The Seven Years War

  

  Most of the eighteenth century featured wars in Europe, as rulers came and went and tried to dominate other rulers. Nearly always the same countries were involved, and the Seven Years War was no exception: Prussia, Britain and Hanover (then a separate state) ranged up against Austria, France, Sweden, Spain and you guessed it – Russia. The date was 1756.

The problem was that the treaty of Aix-la-Chapelle (1748, concluding the War of the Austrian Succession) had not helped very much, because it left strong residues of colonial rivalry between Britain and France, and to this was added the constant struggle for supremacy between Austria and Prussia. To make things worse the same European powers were involved in a small war in North America! It would be safe to say that territory or religion were (and often are) the prime elements in all military conflicts either internally or between nations.

It seems that no side in this war was happy with any former allies it might have had. Prussia had signed the Treaty of Westminster (1756) with Britain; this enabled the formidable Maria Theresa of Austria and her minister von Kurnitz to forge an alliance with France later, in the two treaties of Versailles in 1756 and in 1757. Maria Theresa was also hand-in-hand with Elizabeth of Russia – another formidable woman.

The advantage lay at first with the French and Austrians, but then Pitt the Elder gained power in England (1757) and began prosecuting the war with renewed vim and vigour. Frederick II of Prussia (q.v.) then defeated the French decisively at the battle of Rossbach, and surged on to beat the Austrians at Leuthen. Frederick then became hard-pressed on all sides, but managed to beat the Russians at Zorndorf, while Frederick of Brunswick protected his western flank with his Anglo-Hanoverian troops.

Meanwhile on the other side of the Atlantic General Wolfe defeated the French at Quebec and captured it (1759). Montreal was taken in 1760. Back in Europe Ferdinand smashed the French army at Minden in Westphalia, while Admiral Hawke destroyed the French fleet at Quiberon Bay on the west coast of Brittany in north-western France. For the French it was disastrous, as they lost eleven ships and far too many sailors. The British lost two ships and scotched any possibility of a French invasion of Britain.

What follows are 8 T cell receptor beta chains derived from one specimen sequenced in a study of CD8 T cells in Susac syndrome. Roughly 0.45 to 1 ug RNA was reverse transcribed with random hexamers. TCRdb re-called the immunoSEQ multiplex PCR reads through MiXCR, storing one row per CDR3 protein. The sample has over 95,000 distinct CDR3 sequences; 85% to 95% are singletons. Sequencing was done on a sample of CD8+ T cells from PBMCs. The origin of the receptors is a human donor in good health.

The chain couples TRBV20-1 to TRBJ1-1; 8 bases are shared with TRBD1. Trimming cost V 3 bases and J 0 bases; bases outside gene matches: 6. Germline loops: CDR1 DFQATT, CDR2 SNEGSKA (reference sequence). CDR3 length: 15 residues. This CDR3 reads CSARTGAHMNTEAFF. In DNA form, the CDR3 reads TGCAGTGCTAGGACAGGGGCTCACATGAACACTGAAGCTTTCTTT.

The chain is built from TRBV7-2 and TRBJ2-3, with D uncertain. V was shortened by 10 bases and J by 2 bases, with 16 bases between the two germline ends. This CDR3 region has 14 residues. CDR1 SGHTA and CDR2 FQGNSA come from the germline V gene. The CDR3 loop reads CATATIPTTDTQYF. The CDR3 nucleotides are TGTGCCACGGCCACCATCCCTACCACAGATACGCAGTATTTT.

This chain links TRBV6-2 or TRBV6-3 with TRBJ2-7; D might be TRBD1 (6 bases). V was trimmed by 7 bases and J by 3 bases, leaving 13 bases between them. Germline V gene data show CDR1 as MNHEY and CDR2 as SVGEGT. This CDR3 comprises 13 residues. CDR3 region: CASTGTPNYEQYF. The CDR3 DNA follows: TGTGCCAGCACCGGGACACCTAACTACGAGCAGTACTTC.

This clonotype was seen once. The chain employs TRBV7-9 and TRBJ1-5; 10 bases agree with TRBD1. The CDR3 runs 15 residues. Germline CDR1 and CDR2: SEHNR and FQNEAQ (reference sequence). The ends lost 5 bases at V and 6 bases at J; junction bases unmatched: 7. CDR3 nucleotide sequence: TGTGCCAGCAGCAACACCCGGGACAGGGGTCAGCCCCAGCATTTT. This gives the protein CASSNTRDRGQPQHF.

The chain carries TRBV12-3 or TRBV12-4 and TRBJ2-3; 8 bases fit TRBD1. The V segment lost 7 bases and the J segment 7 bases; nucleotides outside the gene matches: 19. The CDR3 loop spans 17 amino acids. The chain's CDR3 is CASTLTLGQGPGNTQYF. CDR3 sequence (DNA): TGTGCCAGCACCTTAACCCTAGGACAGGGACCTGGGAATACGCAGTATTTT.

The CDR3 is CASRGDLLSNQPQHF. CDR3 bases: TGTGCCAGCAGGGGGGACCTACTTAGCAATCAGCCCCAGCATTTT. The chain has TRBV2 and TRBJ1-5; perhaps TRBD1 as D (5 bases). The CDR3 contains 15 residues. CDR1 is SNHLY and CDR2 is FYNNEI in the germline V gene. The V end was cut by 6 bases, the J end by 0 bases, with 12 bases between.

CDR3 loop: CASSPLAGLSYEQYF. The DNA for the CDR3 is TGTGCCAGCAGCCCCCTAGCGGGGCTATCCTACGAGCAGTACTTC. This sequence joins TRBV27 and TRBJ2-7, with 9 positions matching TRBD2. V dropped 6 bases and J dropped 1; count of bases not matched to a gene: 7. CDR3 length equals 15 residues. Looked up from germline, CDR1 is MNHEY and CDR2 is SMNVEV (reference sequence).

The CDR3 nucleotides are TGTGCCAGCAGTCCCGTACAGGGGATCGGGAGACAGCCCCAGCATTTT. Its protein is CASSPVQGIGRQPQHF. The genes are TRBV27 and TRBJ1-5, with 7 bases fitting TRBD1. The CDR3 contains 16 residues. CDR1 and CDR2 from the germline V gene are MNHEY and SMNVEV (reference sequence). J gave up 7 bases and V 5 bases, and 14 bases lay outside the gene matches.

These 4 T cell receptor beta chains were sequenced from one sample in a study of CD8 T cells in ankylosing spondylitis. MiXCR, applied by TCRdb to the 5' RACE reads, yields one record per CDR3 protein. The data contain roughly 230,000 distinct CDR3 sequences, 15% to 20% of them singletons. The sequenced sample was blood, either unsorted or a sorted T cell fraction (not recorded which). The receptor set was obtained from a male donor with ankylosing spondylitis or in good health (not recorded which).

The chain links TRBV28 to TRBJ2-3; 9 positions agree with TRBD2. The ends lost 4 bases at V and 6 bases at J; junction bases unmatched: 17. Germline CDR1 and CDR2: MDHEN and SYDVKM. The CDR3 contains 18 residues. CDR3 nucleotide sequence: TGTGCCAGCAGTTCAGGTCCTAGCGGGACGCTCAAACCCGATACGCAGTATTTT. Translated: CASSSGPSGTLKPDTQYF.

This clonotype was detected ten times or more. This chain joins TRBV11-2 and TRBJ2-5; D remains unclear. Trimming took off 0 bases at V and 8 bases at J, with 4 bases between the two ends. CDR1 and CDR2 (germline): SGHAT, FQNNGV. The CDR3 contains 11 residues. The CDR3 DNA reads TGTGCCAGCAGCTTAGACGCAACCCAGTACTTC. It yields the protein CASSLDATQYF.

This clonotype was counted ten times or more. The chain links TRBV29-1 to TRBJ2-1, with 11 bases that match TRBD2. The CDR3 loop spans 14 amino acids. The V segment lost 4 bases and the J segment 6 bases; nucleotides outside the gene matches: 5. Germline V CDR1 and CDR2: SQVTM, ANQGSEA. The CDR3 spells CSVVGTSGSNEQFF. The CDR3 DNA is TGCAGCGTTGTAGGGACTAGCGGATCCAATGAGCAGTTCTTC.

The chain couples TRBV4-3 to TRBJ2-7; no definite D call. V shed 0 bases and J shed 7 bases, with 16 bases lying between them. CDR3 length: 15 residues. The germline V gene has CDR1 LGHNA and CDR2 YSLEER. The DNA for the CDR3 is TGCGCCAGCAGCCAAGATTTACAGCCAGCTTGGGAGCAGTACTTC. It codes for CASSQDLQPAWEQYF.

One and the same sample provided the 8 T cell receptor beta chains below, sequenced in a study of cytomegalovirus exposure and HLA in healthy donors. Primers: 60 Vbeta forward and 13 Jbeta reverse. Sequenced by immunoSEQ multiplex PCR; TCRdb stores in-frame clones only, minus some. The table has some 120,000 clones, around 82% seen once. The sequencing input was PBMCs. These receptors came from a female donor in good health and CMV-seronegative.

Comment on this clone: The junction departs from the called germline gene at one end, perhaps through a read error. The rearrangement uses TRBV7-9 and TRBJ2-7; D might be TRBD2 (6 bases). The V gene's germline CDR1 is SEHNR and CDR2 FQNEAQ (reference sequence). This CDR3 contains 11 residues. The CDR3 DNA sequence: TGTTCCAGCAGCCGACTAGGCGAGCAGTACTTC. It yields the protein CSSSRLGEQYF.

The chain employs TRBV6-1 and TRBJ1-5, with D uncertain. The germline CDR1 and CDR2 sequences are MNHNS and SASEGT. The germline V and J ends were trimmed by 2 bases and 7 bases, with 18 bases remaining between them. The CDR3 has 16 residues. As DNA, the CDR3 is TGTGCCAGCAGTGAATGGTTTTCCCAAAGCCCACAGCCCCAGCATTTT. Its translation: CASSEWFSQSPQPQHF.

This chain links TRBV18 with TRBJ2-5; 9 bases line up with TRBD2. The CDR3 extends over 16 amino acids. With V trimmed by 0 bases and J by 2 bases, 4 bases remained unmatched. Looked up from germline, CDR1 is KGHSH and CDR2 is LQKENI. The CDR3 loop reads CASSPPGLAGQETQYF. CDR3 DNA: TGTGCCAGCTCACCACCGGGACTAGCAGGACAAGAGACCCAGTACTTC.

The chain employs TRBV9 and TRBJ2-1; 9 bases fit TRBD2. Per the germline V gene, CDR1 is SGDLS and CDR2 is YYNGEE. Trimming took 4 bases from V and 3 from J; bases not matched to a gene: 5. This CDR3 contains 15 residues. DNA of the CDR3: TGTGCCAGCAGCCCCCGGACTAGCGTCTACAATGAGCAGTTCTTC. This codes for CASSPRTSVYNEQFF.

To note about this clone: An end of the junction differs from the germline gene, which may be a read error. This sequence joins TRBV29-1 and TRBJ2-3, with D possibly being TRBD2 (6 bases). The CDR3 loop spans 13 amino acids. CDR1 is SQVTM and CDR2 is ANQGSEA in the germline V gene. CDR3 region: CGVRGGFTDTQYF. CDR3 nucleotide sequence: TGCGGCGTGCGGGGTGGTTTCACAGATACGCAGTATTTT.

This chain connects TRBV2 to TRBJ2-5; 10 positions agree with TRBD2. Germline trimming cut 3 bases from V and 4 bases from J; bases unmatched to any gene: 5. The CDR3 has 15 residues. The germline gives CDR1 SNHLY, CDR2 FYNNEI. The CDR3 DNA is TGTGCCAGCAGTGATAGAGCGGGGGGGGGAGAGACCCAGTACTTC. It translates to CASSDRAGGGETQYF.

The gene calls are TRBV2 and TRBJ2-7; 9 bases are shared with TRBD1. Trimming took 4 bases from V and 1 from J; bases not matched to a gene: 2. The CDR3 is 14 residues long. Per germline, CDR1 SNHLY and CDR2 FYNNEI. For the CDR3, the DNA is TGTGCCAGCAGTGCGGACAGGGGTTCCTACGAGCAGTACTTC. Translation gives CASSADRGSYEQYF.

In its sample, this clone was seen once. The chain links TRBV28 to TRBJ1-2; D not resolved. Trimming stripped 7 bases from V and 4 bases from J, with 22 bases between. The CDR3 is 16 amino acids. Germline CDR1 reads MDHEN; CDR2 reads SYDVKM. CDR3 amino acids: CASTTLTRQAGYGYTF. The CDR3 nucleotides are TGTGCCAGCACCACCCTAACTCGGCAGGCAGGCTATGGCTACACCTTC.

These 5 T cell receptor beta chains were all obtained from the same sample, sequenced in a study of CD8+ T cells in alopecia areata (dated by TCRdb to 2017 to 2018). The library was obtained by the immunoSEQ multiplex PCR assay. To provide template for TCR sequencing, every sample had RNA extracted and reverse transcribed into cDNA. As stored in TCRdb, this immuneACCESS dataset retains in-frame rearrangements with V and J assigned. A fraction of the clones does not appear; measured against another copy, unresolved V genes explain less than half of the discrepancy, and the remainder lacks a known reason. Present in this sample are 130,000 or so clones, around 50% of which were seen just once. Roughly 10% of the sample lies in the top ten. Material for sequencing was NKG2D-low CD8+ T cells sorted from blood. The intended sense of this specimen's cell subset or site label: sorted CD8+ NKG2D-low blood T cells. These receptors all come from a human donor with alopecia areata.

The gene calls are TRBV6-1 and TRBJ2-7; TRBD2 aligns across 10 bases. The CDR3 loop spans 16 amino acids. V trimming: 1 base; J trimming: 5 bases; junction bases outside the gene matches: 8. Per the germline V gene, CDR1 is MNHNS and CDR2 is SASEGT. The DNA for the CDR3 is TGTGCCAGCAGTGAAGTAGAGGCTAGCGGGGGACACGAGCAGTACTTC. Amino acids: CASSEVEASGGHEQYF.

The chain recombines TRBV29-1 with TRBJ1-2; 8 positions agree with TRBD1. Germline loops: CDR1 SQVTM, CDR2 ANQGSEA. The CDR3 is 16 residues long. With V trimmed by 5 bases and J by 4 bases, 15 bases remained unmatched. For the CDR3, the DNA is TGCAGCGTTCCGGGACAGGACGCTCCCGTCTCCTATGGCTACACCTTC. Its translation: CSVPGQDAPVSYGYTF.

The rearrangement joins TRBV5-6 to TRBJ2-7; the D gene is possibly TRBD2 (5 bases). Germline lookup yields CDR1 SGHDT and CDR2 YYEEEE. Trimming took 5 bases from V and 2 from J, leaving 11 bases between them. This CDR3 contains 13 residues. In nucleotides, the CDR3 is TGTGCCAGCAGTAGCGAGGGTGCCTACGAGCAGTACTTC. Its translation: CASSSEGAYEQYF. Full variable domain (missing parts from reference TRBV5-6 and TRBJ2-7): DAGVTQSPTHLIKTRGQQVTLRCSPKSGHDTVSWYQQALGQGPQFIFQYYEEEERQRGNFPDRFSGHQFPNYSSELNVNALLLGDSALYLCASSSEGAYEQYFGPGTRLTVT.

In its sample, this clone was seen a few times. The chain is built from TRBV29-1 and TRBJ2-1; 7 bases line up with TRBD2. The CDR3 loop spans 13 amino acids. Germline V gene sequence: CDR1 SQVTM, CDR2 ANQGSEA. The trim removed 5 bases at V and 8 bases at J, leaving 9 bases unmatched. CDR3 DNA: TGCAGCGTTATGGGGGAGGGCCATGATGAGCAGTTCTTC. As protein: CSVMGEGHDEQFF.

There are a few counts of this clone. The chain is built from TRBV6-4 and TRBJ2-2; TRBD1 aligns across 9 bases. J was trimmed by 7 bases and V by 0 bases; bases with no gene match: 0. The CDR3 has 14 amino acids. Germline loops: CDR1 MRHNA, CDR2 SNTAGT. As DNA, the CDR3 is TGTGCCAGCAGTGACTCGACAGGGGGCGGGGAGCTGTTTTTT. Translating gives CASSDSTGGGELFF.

In India Robert Clive won control of Bengal at the battle of Plassey, while Admiral Boscawen attacked the French West Indies and did very well. In 1761 however Spain entered the war and the elder Pitt resigned. Elizabeth of Russia died which made the pressure less for Frederick, as Elizabeth’s successor Peter III reversed her policy.

By 1763 it appears that everyone was tired (of this war anyway) and ready for peace (which never lasted long). At the Treaty of Paris in 1763 Russia and Britain came out almost equal victors, though the treaty was signed only by Britain, France and Spain. Britain did not fully exploit her successes, as Pitt was gone and the new minister Bute was too anxious for peace to mind. Still, under the terms of the treaty Britain gained French Canada and all territory originally claimed by France east of the Mississippi. She also gained Senegal in West Africa and all Florida from Spain. The island of Minorca became British in exchange for Belle Isle; not bad going. France also had to hand over St. Vincent and Tobago, but managed to keep Guadeloupe and Martinique.

In India France retained her trading stations but lost her forts; Spain might have lost Florida but all French territory west of the Mississippi was ceded to her in compensation. Florida by the way was British until 1783. Even the Americans admit that Britain had become dominant in most oceans, and especially dominant off the east coast of North America, so the Earl of Bute did not do too badly after all.

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